dPCR – the digital polymerase chain reaction
Quantitative real-time PCR (qPCR) is based on the assumption that the amplification of DNA target molecules is exponential. DNA targets may be quantified by comparing the number of amplification cycles required to achieve a predetermined signal threshold to that obtained for a calibrant. However, many factors complicate this calculation, creating uncertainties and inaccuracies. Digital PCR (dPCR) is a modification of the qPCR method that can be employed to quantify precisely defined nucleic acid targets. The technique is based on the concept of limiting dilutions, which involves the partitioning of a PCR reaction into multiple sub-reactions such that each sub-reaction either contains none or one or more DNA targets. Following thermal cycling, reactions are classified as either positive (target detected) or negative (no target detected), hence providing the basis for a digital output format. By determining the proportion of empty partitions, Poissonian statistics can be applied and the initial number of target molecules present can be estimated.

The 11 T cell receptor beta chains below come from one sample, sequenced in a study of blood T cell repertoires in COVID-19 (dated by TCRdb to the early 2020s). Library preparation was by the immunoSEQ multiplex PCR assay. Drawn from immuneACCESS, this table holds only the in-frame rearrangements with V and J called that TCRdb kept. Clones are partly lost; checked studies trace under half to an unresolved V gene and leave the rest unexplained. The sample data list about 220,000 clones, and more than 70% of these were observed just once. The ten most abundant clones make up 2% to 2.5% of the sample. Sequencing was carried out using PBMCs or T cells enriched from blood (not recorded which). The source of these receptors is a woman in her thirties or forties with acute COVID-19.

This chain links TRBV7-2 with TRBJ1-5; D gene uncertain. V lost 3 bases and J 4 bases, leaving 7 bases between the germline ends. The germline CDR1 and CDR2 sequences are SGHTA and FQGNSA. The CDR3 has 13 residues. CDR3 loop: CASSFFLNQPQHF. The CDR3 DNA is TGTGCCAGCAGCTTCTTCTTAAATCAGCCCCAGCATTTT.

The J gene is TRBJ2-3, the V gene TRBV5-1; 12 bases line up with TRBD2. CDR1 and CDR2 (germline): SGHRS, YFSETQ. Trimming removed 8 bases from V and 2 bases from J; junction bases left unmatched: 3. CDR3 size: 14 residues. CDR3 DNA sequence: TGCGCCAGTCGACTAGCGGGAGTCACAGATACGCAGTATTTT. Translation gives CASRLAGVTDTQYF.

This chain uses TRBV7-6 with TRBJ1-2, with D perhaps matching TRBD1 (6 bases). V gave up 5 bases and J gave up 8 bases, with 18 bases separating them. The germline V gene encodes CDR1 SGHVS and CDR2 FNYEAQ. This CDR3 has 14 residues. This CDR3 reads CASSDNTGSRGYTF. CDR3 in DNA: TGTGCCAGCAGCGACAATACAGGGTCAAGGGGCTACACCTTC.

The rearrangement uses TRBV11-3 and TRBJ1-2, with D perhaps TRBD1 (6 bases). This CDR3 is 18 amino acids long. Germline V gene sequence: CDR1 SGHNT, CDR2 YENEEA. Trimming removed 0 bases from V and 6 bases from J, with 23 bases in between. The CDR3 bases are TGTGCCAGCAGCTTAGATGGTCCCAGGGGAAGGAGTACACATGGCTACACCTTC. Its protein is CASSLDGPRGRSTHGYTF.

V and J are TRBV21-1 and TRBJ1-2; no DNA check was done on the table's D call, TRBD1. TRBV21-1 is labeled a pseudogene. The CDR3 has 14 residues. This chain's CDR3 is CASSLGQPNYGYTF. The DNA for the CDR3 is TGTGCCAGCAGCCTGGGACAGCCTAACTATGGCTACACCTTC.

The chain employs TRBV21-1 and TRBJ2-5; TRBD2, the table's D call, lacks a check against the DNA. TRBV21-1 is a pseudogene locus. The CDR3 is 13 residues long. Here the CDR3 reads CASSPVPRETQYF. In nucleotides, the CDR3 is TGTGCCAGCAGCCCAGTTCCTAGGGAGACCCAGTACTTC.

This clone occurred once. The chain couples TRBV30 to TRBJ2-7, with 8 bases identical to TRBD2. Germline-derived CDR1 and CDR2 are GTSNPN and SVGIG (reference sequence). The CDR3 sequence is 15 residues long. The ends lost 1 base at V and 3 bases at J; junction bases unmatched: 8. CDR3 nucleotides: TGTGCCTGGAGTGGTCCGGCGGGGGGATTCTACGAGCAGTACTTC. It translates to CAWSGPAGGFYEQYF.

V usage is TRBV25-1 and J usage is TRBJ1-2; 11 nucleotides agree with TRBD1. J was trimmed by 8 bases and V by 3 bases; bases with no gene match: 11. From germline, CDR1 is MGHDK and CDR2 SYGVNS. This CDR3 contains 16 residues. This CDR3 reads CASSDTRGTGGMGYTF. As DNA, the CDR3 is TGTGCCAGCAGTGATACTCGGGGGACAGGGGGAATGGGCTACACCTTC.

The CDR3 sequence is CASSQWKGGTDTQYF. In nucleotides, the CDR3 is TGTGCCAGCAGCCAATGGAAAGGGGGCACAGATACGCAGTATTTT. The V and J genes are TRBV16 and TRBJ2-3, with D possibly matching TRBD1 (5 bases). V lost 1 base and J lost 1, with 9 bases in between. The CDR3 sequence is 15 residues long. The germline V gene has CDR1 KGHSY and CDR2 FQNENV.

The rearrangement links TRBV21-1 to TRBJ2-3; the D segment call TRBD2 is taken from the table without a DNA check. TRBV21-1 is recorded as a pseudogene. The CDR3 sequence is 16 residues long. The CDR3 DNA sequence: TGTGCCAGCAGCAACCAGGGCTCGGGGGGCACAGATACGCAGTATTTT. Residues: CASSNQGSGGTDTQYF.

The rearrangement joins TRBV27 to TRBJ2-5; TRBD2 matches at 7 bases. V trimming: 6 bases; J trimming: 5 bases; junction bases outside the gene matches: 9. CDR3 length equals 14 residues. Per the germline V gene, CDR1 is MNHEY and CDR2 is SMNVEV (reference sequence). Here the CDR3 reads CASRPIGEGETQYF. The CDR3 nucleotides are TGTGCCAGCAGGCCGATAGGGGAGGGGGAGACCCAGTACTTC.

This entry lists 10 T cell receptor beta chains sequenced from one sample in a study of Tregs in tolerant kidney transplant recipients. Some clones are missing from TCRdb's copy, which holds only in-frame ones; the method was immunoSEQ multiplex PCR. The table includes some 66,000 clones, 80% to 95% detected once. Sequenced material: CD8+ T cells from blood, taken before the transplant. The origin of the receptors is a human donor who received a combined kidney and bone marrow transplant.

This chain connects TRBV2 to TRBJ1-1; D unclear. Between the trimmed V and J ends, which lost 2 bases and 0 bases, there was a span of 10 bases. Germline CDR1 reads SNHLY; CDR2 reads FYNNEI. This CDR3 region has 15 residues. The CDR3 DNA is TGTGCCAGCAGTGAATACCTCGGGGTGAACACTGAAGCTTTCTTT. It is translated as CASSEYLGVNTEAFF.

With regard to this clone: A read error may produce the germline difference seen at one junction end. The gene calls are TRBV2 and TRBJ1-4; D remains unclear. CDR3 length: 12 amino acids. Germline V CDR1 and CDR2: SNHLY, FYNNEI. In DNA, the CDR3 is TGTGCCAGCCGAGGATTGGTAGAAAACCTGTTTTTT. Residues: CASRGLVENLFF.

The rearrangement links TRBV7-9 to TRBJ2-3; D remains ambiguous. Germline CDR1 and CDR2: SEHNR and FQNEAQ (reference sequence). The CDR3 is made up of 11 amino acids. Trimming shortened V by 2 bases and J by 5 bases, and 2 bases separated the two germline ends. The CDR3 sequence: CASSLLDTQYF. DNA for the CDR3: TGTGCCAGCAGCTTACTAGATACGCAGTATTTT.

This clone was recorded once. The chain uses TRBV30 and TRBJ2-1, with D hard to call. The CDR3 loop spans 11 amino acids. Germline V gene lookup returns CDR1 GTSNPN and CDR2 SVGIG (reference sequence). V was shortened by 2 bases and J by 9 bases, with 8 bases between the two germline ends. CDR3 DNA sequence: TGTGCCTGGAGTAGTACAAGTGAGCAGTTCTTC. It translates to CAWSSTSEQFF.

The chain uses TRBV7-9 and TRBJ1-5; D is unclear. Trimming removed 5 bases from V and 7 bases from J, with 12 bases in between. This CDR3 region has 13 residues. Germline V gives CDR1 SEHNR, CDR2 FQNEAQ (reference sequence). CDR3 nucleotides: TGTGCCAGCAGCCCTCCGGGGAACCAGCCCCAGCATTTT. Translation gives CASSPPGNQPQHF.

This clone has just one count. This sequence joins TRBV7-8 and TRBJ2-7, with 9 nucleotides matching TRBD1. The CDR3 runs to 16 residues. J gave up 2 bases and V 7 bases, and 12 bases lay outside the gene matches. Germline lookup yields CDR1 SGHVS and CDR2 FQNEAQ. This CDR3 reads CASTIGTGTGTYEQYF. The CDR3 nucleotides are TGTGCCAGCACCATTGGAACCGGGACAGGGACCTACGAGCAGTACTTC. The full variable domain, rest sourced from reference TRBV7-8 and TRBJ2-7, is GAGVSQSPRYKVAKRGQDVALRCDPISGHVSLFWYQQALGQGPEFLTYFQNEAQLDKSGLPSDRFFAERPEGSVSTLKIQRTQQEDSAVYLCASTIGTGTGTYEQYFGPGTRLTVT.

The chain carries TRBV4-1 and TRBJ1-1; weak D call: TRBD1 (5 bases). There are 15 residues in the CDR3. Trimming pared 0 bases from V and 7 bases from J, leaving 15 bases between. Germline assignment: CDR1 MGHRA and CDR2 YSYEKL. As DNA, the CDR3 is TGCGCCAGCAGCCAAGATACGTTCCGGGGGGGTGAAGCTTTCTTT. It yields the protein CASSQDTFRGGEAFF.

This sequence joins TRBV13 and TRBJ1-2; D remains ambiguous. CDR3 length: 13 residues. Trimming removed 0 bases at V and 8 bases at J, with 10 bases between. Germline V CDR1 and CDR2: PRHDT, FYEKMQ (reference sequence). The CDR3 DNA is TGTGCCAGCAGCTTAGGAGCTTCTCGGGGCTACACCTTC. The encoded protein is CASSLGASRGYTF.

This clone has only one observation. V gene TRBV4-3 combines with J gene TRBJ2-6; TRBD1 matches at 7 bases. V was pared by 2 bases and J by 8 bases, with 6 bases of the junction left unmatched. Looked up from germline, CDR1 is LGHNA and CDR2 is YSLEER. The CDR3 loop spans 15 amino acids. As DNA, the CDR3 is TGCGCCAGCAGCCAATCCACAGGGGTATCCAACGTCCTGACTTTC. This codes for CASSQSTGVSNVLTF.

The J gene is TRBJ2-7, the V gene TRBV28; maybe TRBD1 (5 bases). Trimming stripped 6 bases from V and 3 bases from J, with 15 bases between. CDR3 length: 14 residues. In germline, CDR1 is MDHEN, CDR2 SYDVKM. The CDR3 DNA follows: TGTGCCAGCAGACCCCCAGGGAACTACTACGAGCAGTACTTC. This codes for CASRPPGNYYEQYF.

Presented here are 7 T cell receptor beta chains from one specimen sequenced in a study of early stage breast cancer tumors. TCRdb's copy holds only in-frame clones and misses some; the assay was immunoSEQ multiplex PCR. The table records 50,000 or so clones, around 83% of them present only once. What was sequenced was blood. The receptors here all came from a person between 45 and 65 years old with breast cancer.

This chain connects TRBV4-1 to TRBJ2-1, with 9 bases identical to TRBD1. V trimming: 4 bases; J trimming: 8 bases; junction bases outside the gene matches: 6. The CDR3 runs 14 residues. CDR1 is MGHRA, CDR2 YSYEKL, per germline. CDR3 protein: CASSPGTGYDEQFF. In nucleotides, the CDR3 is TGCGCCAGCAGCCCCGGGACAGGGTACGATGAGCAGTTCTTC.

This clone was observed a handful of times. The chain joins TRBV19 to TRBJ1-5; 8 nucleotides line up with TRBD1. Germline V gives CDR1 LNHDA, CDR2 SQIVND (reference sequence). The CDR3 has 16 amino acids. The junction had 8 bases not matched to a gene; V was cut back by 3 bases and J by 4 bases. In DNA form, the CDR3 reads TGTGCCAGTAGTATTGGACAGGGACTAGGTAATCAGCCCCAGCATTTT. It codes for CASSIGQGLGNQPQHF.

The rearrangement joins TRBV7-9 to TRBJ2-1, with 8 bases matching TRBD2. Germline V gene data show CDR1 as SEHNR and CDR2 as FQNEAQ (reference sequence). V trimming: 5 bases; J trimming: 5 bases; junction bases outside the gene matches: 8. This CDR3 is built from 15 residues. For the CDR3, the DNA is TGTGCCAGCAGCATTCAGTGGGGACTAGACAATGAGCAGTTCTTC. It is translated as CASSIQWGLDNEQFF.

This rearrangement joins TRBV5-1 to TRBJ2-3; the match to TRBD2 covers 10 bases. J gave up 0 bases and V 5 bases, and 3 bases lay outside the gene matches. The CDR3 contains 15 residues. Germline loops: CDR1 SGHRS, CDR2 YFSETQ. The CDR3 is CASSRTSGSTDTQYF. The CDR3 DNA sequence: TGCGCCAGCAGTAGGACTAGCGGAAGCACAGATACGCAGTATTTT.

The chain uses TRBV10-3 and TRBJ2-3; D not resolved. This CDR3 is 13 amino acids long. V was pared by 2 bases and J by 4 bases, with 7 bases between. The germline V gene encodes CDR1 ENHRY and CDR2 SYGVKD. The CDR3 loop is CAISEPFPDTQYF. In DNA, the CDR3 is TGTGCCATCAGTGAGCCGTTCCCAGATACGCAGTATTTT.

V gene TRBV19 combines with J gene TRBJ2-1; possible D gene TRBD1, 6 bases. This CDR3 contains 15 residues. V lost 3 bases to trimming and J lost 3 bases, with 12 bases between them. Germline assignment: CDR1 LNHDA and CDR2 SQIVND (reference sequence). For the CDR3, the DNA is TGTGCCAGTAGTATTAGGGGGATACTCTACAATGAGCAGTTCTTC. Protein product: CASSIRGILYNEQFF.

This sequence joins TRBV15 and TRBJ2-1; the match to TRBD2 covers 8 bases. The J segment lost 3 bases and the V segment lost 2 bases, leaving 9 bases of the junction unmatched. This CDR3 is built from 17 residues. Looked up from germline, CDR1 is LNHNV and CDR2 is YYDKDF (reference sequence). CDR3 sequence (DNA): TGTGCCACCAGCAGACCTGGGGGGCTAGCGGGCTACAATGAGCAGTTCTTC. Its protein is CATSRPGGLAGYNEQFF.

- This article is part of the themed collection: Analytical Methods Committee Technical Briefs